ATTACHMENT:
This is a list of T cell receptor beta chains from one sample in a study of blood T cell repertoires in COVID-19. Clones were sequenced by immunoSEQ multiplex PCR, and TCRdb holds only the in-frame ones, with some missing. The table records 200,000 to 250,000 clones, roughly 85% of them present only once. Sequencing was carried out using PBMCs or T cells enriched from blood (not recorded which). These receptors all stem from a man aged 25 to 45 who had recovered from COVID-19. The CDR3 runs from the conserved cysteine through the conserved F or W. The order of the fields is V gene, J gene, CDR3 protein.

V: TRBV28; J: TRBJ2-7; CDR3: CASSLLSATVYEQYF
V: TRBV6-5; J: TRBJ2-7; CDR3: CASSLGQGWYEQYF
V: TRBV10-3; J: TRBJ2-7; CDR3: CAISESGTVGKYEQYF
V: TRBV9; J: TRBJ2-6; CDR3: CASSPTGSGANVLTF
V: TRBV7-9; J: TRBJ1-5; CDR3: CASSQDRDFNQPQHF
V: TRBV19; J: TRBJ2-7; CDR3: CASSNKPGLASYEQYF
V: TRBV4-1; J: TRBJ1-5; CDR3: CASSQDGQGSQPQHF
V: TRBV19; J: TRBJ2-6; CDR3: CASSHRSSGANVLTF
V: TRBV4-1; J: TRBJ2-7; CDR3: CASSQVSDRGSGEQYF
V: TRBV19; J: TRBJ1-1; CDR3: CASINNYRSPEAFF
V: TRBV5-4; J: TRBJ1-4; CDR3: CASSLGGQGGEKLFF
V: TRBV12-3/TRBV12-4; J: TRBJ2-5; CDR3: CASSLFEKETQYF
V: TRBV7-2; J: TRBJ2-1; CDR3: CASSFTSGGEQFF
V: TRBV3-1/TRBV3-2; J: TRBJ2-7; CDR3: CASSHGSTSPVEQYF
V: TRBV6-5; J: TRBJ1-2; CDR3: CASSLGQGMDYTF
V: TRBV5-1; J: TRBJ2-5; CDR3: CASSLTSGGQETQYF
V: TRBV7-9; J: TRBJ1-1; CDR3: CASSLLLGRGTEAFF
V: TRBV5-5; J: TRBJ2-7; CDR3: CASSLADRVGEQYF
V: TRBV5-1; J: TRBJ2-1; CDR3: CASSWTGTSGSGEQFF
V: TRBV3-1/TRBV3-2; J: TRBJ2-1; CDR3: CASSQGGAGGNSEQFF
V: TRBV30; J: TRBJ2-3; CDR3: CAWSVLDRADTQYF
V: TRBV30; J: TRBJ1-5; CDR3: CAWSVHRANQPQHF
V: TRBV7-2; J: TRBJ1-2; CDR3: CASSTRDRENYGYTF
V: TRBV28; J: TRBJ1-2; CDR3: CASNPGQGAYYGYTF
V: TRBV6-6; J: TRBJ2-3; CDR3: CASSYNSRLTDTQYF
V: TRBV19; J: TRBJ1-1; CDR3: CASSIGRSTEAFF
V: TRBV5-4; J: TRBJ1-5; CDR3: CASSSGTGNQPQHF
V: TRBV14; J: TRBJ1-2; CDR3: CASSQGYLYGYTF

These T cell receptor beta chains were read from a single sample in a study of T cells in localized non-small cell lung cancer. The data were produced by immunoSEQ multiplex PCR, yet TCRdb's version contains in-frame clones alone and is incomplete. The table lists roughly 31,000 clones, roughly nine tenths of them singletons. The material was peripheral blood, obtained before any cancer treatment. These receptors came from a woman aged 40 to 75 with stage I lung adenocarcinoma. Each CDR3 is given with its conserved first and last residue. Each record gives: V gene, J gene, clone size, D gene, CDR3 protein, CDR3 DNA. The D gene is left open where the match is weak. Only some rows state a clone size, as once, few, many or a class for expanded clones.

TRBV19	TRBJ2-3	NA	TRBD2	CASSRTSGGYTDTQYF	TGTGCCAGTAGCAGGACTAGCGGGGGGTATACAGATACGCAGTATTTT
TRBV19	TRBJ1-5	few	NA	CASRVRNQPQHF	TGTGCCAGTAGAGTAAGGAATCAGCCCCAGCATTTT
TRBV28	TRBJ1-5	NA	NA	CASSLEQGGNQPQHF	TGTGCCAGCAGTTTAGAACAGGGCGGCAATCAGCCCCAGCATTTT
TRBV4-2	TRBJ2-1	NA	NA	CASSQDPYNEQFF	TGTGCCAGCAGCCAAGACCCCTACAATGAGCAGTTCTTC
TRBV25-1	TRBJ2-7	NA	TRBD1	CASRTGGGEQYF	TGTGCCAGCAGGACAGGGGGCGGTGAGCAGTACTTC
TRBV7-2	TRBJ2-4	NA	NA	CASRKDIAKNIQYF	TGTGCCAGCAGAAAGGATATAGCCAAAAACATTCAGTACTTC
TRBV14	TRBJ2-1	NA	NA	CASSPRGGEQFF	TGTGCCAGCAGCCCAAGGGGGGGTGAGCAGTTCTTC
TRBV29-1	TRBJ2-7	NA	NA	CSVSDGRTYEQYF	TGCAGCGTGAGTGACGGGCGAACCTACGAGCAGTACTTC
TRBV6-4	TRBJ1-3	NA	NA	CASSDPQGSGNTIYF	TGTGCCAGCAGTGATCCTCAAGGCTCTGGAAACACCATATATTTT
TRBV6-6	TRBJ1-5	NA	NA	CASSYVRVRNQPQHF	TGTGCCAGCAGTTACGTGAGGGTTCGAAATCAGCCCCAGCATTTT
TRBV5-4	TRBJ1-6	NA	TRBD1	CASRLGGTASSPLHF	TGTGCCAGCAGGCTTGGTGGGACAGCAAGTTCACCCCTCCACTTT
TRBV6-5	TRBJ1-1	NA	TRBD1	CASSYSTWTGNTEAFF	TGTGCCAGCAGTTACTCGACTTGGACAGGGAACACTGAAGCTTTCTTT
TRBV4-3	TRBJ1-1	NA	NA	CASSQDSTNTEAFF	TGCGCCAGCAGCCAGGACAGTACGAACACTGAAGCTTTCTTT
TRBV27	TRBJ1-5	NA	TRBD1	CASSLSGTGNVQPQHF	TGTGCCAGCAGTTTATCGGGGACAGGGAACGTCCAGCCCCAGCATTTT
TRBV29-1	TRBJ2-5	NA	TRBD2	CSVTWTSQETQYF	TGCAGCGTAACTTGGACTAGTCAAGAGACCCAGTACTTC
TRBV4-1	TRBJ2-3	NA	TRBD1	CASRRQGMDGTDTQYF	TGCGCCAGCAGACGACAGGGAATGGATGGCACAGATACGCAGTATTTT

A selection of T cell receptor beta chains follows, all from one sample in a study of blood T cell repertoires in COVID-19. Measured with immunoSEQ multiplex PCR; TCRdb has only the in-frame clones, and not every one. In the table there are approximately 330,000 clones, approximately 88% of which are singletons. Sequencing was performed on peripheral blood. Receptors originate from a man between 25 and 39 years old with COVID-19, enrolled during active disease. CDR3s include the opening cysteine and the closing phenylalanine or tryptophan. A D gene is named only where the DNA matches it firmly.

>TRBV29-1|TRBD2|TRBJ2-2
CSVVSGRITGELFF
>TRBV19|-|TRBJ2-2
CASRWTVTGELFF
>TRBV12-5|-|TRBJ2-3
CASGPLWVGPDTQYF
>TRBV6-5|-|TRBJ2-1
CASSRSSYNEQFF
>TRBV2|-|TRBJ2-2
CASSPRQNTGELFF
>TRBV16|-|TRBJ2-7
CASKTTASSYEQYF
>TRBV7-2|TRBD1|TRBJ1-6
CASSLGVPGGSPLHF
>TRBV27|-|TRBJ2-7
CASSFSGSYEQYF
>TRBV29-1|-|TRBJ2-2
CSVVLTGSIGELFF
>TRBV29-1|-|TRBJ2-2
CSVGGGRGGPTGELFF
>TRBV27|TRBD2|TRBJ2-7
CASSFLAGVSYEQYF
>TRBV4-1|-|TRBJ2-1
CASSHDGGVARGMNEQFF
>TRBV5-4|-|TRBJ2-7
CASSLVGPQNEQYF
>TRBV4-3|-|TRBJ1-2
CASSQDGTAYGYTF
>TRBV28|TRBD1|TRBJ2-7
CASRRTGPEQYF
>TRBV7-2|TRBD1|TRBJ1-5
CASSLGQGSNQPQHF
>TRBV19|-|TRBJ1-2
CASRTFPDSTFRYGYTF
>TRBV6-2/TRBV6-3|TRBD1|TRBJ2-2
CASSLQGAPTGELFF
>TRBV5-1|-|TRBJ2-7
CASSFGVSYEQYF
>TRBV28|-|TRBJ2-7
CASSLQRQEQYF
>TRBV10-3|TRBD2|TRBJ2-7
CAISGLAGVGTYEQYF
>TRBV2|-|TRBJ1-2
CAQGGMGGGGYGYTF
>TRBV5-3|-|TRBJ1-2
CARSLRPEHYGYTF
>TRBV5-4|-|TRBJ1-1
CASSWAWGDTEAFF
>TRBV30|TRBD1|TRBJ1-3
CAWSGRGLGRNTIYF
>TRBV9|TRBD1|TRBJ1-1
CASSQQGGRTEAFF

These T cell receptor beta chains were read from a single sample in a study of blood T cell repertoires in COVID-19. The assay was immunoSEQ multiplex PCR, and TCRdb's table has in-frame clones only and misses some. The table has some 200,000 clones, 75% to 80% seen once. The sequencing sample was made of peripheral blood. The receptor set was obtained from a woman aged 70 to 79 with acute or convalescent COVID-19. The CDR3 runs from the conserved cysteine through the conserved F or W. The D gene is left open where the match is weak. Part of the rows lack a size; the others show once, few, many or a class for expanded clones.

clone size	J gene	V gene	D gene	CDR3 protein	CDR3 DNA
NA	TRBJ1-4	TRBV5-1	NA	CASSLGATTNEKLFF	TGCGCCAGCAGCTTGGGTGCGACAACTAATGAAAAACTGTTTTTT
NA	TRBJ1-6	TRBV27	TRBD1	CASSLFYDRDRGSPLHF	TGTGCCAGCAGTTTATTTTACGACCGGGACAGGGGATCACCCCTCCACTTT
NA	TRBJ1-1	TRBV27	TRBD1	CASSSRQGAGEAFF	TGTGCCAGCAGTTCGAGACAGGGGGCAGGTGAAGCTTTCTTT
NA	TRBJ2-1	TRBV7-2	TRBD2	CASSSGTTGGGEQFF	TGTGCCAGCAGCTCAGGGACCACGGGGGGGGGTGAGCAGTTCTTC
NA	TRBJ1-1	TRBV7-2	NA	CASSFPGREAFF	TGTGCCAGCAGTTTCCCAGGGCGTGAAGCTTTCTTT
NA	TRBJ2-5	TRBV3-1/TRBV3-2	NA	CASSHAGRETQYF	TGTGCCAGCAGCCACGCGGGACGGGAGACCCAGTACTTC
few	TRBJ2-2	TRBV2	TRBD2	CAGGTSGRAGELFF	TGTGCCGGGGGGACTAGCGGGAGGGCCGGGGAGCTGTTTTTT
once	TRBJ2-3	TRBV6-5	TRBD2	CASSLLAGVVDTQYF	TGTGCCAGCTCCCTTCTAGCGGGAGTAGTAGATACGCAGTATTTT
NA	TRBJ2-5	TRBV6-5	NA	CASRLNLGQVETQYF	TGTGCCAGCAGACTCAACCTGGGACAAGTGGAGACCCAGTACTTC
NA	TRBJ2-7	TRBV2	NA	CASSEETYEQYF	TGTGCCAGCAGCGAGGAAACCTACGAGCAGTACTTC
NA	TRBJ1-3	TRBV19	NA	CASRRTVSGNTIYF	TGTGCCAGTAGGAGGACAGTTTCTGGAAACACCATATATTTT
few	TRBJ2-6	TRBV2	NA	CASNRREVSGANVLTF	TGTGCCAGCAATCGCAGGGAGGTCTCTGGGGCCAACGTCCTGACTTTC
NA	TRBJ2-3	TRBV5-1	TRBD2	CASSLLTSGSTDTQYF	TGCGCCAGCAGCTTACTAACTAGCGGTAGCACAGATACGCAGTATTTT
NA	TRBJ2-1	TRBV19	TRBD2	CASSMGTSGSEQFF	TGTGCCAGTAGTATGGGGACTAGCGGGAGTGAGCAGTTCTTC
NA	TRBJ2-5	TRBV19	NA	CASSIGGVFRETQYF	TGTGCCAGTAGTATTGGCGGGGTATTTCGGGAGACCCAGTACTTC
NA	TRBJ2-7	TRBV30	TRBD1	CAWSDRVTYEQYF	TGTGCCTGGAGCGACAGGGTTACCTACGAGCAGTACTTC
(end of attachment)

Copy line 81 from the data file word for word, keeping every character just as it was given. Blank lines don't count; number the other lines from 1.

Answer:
CASRTFPDSTFRYGYTF